You’ve just started your junior year of high school.
I wrote you a letter on your first day of freshman year, two years ago, and it kind of blew up. I guess a lot of people want advice for starting high school.
Then I kept the tradition going when you started sophomore year, and the letter advised you to grow, branch out and explore.
Ugh, and then I missed the chance to write to you on your first day of junior year, but you’re only a few weeks in, so publishing this is still appropriate.
Even though you have your license, I’m still spending these last few days sending you to and from school everyday while I’m still in town, because
a) I’m still jetlagged and can bear waking up that early
b) it’s our special tradition.
I know you hate it when I play my obnoxious music, and sometimes my driving may be deemed “unorthodox”, but we spend these moments in the car talking about all sorts of things, driving along a familiar route that we’ve been driving for years. Sometimes we spontaneously decide to get Chick-fil-A fries and a milkshake and sometimes when we see a homeless person, you’ll give me a single look and I’ll reach for my wallet.
Already I can see that junior year is starting to stress you out. I remember that it was pretty awful for me as well, so here are a few things to keep in mind:
Junior year is the perfect opportunity to start collapsing down to fewer, more focused objectives. I’ve always believed that the first half of high school was prime for exploring, joining random clubs and just getting out there, discovering something you never though you would enjoy. Junior year doesn’t mean that you’re not exploring, growing or branching out. In my eyes, it means that you begin to evaluate your priorities, pick and choose a handful that are meaningful to you, and pursue those. Within them, you explore and grow, going deeper. The rest should be put on the backburner.
When I was a junior, I decided to drop private lessons with my beloved violin instructor, Miss Laura. We had worked together since I was in 5th grade, and she’s seen me grow through puberty. I knew that I’d have to give up lessons eventually, because it didn’t make sense to make time for them if I didn’t practice enough. I still played in my school orchestra, but began to focus more time and effort towards policy debate. I have no regrets about how things ended up.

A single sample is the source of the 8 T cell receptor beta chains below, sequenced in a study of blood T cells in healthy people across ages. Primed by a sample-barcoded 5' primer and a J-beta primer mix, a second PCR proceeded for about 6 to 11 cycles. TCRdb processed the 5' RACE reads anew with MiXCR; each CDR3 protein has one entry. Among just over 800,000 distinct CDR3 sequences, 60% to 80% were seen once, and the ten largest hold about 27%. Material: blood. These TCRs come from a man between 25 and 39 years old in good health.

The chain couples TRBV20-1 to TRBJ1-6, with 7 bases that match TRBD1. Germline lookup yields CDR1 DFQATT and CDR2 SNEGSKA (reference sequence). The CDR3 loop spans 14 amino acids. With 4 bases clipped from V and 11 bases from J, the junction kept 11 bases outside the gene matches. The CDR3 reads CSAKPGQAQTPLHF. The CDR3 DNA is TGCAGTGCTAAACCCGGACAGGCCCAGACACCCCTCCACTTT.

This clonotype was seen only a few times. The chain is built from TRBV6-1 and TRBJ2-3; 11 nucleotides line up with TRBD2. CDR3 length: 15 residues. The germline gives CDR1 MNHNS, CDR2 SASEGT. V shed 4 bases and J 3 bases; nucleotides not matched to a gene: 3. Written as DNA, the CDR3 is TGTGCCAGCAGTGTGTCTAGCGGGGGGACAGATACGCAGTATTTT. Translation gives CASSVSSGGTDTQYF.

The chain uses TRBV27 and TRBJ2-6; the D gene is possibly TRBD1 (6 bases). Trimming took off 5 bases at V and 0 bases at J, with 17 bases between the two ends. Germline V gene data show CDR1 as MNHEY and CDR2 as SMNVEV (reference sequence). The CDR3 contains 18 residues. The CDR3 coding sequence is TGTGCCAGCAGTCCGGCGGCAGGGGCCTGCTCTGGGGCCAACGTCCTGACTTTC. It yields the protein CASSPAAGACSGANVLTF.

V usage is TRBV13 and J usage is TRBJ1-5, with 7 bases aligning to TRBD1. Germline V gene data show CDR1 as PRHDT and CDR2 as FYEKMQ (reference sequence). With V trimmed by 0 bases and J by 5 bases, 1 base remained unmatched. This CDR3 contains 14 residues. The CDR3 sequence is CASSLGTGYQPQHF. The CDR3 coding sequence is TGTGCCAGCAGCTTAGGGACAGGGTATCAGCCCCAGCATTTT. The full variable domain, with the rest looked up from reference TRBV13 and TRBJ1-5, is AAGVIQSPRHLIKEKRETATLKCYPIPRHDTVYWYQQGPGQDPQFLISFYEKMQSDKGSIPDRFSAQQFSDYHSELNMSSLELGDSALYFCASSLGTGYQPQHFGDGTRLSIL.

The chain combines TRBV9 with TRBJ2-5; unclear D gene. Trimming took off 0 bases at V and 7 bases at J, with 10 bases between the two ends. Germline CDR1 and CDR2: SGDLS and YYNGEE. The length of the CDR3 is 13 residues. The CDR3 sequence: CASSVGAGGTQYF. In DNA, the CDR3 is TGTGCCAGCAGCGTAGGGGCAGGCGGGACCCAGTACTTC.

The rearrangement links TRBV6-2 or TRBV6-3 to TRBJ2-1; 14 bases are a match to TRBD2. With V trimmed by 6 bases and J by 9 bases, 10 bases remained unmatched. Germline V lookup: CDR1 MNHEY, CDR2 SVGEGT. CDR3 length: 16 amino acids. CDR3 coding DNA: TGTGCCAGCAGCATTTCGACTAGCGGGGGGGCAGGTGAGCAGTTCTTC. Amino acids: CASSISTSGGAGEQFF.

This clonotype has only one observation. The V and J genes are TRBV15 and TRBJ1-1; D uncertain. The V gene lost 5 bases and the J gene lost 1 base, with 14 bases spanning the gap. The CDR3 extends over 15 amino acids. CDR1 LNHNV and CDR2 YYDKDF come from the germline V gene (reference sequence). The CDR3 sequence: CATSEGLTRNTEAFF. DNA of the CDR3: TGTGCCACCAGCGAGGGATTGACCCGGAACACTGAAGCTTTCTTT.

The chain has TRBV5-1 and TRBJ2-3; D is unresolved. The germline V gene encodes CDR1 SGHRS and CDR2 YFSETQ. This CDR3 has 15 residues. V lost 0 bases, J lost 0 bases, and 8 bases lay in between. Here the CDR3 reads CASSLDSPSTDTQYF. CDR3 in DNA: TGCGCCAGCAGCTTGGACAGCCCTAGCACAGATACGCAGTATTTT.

The way I see it, our time is limited. It’s crucial to stay passionate, but work hard. The goal isn’t immediate profit or outcome, but rather, learning and taking as much away from your extracurriculars as possible.
My friend Michael and I invested a lot of time into Think North Korea and Liberty in North Korea, but oftentimes without immediate results. That’s what I expected when committing to a startup project. We didn’t meet our monetary goal, but I’m still immensely grateful and proud of what we did accomplish. We were able to pass on the project to younger students, and in return, I learned so much. In college, I find myself referring back to this experience to explain why I worked with non-profits, or have a campus job that involves asking for donations. These skills…they stay with you for a lifetime, and will build on each other, if you let them.
In essence, Vicky, I urge you to consider the big picture when you pick and choose how you’re going to spend your time, and think about an opportunity’s value not just in the moment, but in five, ten years from now.
Oh, but also, grades are important. It pains me to say that, especially for people like you and I, who are stereotypically expected to perform above average, they matter a lot. Your GPA gives a relatively accurate estimate of your knowledge and work ethic through high school, unlike the SAT or the ACT, which is a snapshot measurement. But I’m sure you’ve heard all of this before, from our parents, teachers, and peers. My addition to this is that challenging yourself is equally important.
In an academic context, this means taking difficult courses that may not guarantee you an A, but will certainly force you to develop better study habits. Yeah yeah, but GPA! College! Believe me when I say that competitive schools strongly value students who not only get “good grades” but also challenge themselves while doing so, and don’t always just go with the easy A.
You’re caught in the SAT/ACT frenzy…I remember having to do practice tests constantly, with no end in sight. It was one of the worst experiences of my life, but the sad reality is that there’s no getting around it, so the realistic thing to do is push through. Keep pushing, because I believe that all of this is worth it. There is a light at the end of the tunnel.
Oh, also, don’t text and drive. Simple enough. Don’t gamble with your life, and don’t gamble with others’!
When all else gets too overwhelming, take a breath and remember that there is a world outside of high school. Life goes on outside of these boundaries as we speak! You will be through with all of this madness ~soon enough~.
You’re right, this song is pretty good: